Images that don’t load can sometimes leave an ugly red [X] placeholder. This jQuery snippet will remove all instances of images that don’t load. It even takes into account that IE will only produce a single error for each unique src attribute.
It’s safer to completely remove the broken image from the DOM as the display and visibility CSS properties work inconsistently across browsers.
What other tips or tricks for graceful erroring out can you share?
There are certain tags that by default are enabled in ColdFusion that I am never going to use and are a security risk. With this in mind I wanted to disable these CF Tags in a ColdFusion enterprise environment.
We have done this before in the ColdFusion standard edition and it is quite straight forward. So I went ahead and enabled Sandbox Security in a specific CF instance. One of the differences in the Enterprise edition is that you can specify specific directories to define specific permissions. So you can have different permissions on different instances.
I added the directory of the site that I wanted to disable cfexecute and then disabled the cfexecute tag. I was prompted to restart the CF instance and then went to my site. I got an error. I went to CF administrator to change the settings back and it wouldn’t respond! What the…?
Having played around with the guts of ColdFusion and its settings, I knew that I could revert the Sandbox Security by changing the xml file. That file is called neo-security.xml in the \WEB-INF\cfusion\lib folder of the instance that I was updating.
So, what next?
Find yourself typing
gti when you mean to type
git? No biggie, because by now you’ve already set up an alias in your Bash profile.
But while that is a very elegant and Unix-y solution, it is woefully lacking in ASCII art. The solution you were actually looking for is gti.
Inspired by sl, gti runs an appropriate animation before passing its parameters along to git for you.
But I won’t ruin it for you. You’ll have to install it. Luckily a package is waiting in Homebrew for you Apple fanbois:
brew install gti
I didn’t look, but there’s probably a package for your *nix of choice. If not, the code is all of 100 lines long. I’ll bet you can
make && make install, my man.
For Windows users, you should install Ubuntu ;)
What do you all think? Is gti a great tool?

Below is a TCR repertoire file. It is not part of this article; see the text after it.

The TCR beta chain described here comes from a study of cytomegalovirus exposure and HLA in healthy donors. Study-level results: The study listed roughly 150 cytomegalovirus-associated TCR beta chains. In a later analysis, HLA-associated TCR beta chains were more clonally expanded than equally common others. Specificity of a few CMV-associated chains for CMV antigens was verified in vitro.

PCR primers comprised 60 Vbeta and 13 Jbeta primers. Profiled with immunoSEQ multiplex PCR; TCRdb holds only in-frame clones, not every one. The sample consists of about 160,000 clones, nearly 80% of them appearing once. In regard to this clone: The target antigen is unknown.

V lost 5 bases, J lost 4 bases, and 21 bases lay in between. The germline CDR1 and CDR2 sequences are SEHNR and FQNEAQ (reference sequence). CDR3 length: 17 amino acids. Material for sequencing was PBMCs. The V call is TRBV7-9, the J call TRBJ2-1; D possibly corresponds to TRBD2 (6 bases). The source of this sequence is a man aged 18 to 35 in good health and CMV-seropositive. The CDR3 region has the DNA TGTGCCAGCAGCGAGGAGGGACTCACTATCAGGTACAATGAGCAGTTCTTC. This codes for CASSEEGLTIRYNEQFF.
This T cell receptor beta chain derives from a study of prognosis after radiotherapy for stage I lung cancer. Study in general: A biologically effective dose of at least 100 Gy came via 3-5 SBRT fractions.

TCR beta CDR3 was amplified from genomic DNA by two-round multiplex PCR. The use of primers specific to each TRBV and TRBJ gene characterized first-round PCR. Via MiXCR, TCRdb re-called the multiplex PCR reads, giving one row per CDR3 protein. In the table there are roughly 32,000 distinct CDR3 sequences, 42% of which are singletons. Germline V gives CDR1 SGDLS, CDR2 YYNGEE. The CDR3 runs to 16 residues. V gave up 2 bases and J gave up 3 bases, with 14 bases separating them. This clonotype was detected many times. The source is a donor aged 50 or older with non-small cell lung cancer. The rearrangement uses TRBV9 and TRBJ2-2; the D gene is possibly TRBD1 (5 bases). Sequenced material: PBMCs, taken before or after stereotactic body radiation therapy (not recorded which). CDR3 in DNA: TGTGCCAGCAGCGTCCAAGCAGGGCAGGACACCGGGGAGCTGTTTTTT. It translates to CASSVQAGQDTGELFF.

Any user input that is reflected back to users in a web application is a potential vector for cross-site scripting and similar code injection attacks by marauding nasties. One way to thwart these reprobates is to encode special characters in the user input before saving or displaying it. And in ColdFusion, xmlFormat is available to help with that.
It’s also good practice to enforce maxlengths on user input. But if we allow special characters and then sanitize them with xmlFormat, the maxlength on the text field will no longer match the size of the string that we then need to store.
That’s because those special characters will be escaped. An apostrophe uses one character when the user inputs it but 6 when it has been escaped:
How do we calculate the column size to store our expanding string?
Easy. The longest escapes produced by xmlFormat are ' and the ASCII characters 128 to 255, which also take six characters (eg É). So the column size is simply (maxlength * 6).
If we are enforcing a maxlength of 50 characters on the text field, then the longest string we need to store in the database will be 300 characters.
NOTE: Calculating the column size doesn’t mean you don’t have catch and handle truncated data errors! Just because you enforce a maxlength via HTML doesn’t stop evildoers posting parameters of arbitrary length to your application. The first thing an attacker will do is reconnaissance on your application, which means fuzzing those parameters until it breaks. With luck, the platform or a web application firewall will be there to keep errors from leaking juicy info about the app, but let’s not rely on it. It pays to be a little paranoid.
Besides, handling errors gracefully is a hallmark of elegant code. We all prefer elegant code to ugly hacks, right?
Everyone has different preferences for preferred browsers and plug-ins when working. My current favorite set-up is Google Chrome
with the following extensions installed.
Here’s what I use and why:
- Adblock Plus – My favorite ad blocking program/plug-in. I’ve used this across multiple browsers and platforms. It’s easy to use and helps cut down on ads competing for my attention when I am searching for solutions and examples on the interwebs.
- Firebug Lite – A great code inspection tool that I like to use in conjunction with Chrome’s built-in inspector. Chrome’s inspector has more functionality than Firebug Lite, but I still prefer Firebug Lite’s method of inspecting individual page elements.
- JSONView – Ever tried reading a block of non-formatted JSON? It’s not pretty. Fellow developer Craig saved my life (or at least my eyesight) one day when he told me to go install the JSONView extension by gildas. Now reading JSON is 1000% better.
- LastPass – A fantastic password manager integrated into your browser of choice. It allows me to easily pre-populate log ins and forms when I am working on a project in a secure manner. I have to log in with my credentials before the extension will retrieve username and password information and once I log out, no one else can get to my stored log ins.
- Web Developer – Select colors from the screen. Measure page elements. Display form elements and values. Outline tables and divs and spans. Display print styles. The list of things amazingly useful things that the Web Developer extension can do goes on and on. If I could have only one extension for Chrome, it would be Web Developer. Hands down.
What extensions do you find essential?